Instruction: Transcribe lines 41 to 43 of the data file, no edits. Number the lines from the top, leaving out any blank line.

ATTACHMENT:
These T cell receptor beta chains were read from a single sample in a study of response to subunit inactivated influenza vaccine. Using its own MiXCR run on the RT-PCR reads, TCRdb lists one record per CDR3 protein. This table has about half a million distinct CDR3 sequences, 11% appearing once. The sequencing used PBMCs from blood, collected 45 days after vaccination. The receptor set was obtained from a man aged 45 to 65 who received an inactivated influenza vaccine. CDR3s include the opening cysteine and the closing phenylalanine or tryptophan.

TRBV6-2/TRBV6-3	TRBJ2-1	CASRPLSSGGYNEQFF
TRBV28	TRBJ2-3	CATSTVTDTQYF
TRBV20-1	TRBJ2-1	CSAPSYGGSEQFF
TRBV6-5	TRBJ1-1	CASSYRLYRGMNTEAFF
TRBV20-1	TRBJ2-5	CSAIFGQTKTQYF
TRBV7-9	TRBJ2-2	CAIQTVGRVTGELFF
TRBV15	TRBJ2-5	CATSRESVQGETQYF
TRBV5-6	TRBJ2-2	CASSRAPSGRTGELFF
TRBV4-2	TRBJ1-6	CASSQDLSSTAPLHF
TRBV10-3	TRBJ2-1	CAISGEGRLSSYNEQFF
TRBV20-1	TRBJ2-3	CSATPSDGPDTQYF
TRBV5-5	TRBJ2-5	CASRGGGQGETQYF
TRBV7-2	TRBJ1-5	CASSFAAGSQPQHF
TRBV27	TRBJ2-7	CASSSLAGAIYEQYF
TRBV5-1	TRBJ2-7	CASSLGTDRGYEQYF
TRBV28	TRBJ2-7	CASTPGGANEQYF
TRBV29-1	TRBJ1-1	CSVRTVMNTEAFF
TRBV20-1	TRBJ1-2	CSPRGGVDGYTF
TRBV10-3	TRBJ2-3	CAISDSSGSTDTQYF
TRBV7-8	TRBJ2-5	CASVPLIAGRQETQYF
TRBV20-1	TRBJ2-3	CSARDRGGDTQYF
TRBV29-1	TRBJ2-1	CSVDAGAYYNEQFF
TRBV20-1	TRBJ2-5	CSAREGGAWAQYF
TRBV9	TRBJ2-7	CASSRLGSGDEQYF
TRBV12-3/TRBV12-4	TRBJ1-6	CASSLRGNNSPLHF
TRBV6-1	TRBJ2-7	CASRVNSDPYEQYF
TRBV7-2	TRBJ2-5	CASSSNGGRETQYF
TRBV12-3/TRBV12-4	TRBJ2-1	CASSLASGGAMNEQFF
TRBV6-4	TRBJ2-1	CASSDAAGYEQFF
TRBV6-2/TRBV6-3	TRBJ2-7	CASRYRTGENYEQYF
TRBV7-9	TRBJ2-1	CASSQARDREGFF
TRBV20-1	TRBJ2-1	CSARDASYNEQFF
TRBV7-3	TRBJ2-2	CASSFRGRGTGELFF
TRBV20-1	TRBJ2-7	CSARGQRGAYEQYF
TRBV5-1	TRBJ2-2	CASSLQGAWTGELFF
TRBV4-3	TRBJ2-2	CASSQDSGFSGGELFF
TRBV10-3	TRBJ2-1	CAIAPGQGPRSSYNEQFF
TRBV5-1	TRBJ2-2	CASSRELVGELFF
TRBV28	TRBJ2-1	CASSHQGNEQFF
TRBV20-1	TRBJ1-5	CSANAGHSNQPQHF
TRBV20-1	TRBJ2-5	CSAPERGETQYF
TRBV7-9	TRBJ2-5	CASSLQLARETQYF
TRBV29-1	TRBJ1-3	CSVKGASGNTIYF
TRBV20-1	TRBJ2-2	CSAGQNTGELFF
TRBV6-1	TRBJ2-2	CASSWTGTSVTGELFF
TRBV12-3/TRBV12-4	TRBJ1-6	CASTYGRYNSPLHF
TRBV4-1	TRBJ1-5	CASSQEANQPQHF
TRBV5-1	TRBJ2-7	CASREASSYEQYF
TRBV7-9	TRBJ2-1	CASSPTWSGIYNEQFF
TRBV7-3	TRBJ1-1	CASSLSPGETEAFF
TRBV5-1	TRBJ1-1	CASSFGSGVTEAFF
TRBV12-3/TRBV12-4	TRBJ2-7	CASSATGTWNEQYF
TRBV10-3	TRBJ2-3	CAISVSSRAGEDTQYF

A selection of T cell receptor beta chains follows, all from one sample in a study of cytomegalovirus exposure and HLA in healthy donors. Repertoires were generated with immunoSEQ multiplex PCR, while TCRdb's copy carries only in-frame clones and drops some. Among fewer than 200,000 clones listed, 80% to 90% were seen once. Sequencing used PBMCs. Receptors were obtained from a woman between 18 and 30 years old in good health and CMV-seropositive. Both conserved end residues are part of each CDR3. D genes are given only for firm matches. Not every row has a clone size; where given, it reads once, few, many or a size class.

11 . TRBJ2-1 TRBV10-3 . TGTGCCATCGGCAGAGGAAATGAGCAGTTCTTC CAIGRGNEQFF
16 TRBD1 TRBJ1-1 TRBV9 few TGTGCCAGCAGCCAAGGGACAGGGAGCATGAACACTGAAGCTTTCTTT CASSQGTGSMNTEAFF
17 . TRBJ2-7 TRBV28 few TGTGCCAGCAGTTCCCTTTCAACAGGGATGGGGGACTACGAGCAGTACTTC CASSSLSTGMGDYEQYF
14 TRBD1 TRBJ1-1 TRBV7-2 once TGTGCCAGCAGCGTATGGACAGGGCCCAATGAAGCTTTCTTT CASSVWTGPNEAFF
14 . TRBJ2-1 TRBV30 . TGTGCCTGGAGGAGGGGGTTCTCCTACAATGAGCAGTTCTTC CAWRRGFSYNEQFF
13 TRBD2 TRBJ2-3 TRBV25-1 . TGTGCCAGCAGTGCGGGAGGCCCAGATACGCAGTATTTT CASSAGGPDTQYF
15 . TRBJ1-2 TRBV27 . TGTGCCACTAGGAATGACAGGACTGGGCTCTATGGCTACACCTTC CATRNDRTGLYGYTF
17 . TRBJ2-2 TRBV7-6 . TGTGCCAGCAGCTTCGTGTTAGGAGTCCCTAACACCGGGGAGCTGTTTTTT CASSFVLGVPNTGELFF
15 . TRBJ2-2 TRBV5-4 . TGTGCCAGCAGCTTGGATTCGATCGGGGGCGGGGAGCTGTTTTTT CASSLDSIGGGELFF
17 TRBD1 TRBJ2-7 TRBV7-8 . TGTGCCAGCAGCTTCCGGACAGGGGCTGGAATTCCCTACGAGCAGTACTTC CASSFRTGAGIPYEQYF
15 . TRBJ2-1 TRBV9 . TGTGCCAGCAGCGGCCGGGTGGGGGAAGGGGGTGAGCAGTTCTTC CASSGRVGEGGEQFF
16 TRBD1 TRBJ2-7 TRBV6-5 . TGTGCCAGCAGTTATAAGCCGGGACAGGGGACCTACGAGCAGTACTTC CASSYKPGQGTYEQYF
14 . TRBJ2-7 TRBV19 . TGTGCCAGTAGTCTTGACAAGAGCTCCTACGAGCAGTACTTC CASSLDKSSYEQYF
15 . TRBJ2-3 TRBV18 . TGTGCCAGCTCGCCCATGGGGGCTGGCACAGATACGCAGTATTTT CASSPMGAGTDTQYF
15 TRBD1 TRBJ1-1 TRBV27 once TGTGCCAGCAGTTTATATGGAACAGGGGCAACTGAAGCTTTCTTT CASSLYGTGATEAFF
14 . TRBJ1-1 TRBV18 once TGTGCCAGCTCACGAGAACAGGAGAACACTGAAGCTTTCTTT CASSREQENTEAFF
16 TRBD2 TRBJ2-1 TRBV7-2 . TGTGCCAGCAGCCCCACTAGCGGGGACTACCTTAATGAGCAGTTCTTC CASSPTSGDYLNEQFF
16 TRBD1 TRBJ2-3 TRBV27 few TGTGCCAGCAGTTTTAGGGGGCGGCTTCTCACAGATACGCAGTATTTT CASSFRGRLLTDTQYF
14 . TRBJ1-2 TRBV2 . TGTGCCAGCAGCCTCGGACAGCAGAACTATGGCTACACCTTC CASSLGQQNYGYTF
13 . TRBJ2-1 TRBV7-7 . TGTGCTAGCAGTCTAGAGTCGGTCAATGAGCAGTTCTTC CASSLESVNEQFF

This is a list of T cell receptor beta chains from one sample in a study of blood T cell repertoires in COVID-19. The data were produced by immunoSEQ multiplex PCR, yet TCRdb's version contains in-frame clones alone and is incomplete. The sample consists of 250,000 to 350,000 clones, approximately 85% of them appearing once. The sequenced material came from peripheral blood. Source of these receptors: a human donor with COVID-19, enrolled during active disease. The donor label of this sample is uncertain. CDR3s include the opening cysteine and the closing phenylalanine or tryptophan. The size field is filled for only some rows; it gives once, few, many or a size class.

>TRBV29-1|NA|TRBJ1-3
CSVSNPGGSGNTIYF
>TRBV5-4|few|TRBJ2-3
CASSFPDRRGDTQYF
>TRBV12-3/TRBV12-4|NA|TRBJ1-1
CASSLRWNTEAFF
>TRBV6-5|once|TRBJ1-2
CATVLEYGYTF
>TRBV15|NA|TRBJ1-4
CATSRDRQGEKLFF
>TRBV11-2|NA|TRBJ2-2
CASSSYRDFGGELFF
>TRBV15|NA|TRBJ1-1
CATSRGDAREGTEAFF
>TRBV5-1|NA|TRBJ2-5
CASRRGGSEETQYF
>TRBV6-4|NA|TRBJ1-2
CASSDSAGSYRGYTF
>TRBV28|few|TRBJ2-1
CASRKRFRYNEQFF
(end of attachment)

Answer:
TRBV20-1	TRBJ1-5	CSANAGHSNQPQHF
TRBV20-1	TRBJ2-5	CSAPERGETQYF
TRBV7-9	TRBJ2-5	CASSLQLARETQYF